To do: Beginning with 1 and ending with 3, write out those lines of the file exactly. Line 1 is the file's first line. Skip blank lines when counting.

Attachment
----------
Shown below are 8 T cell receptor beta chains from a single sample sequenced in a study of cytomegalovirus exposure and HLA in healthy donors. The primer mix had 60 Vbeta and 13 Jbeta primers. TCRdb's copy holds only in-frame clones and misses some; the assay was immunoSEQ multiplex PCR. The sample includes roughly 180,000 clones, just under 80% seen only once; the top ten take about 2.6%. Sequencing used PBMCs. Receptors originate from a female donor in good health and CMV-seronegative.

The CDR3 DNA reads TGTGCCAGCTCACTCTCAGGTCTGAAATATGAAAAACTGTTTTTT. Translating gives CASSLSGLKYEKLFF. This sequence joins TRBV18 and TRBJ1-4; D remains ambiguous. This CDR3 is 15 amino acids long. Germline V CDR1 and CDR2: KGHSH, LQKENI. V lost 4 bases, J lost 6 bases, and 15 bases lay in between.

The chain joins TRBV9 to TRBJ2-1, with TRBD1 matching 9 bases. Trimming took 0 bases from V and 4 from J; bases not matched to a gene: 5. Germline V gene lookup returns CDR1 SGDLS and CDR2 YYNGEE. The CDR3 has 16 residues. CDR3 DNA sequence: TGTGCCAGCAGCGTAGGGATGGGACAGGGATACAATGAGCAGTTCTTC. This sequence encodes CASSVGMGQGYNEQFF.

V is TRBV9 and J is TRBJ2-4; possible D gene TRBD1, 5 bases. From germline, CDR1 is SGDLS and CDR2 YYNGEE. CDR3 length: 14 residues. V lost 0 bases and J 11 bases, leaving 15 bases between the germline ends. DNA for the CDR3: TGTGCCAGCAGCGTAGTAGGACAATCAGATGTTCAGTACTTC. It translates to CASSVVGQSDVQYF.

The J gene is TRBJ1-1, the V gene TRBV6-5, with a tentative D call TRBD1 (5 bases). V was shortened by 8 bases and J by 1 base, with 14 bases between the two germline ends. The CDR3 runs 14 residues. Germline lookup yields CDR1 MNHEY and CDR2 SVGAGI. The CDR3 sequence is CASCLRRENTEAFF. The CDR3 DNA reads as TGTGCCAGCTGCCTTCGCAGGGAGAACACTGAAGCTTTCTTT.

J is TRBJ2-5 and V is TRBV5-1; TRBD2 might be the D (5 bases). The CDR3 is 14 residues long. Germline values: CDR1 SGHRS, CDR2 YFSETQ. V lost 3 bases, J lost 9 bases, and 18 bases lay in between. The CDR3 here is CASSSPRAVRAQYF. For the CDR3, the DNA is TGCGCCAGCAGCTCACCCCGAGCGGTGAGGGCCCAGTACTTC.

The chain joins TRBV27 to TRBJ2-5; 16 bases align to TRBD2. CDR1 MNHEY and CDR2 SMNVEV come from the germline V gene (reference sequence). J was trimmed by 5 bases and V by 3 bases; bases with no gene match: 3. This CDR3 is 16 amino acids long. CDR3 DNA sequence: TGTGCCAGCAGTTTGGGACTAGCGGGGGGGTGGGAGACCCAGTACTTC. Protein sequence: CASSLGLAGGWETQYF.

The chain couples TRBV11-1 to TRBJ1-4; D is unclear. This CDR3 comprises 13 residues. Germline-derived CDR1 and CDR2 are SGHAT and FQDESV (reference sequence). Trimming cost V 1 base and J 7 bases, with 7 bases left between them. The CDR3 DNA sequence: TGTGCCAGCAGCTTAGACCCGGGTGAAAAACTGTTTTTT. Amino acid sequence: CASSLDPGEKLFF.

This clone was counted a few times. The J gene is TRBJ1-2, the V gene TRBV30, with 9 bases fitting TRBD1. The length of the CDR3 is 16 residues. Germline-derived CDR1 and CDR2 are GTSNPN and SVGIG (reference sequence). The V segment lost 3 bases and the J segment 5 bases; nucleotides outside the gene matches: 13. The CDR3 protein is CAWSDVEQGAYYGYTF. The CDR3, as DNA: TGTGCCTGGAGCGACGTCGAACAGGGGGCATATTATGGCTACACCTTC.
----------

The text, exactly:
Shown below are 8 T cell receptor beta chains from a single sample sequenced in a study of cytomegalovirus exposure and HLA in healthy donors. The primer mix had 60 Vbeta and 13 Jbeta primers. TCRdb's copy holds only in-frame clones and misses some; the assay was immunoSEQ multiplex PCR. The sample includes roughly 180,000 clones, just under 80% seen only once; the top ten take about 2.6%. Sequencing used PBMCs. Receptors originate from a female donor in good health and CMV-seronegative.

The CDR3 DNA reads TGTGCCAGCTCACTCTCAGGTCTGAAATATGAAAAACTGTTTTTT. Translating gives CASSLSGLKYEKLFF. This sequence joins TRBV18 and TRBJ1-4; D remains ambiguous. This CDR3 is 15 amino acids long. Germline V CDR1 and CDR2: KGHSH, LQKENI. V lost 4 bases, J lost 6 bases, and 15 bases lay in between.

The chain joins TRBV9 to TRBJ2-1, with TRBD1 matching 9 bases. Trimming took 0 bases from V and 4 from J; bases not matched to a gene: 5. Germline V gene lookup returns CDR1 SGDLS and CDR2 YYNGEE. The CDR3 has 16 residues. CDR3 DNA sequence: TGTGCCAGCAGCGTAGGGATGGGACAGGGATACAATGAGCAGTTCTTC. This sequence encodes CASSVGMGQGYNEQFF.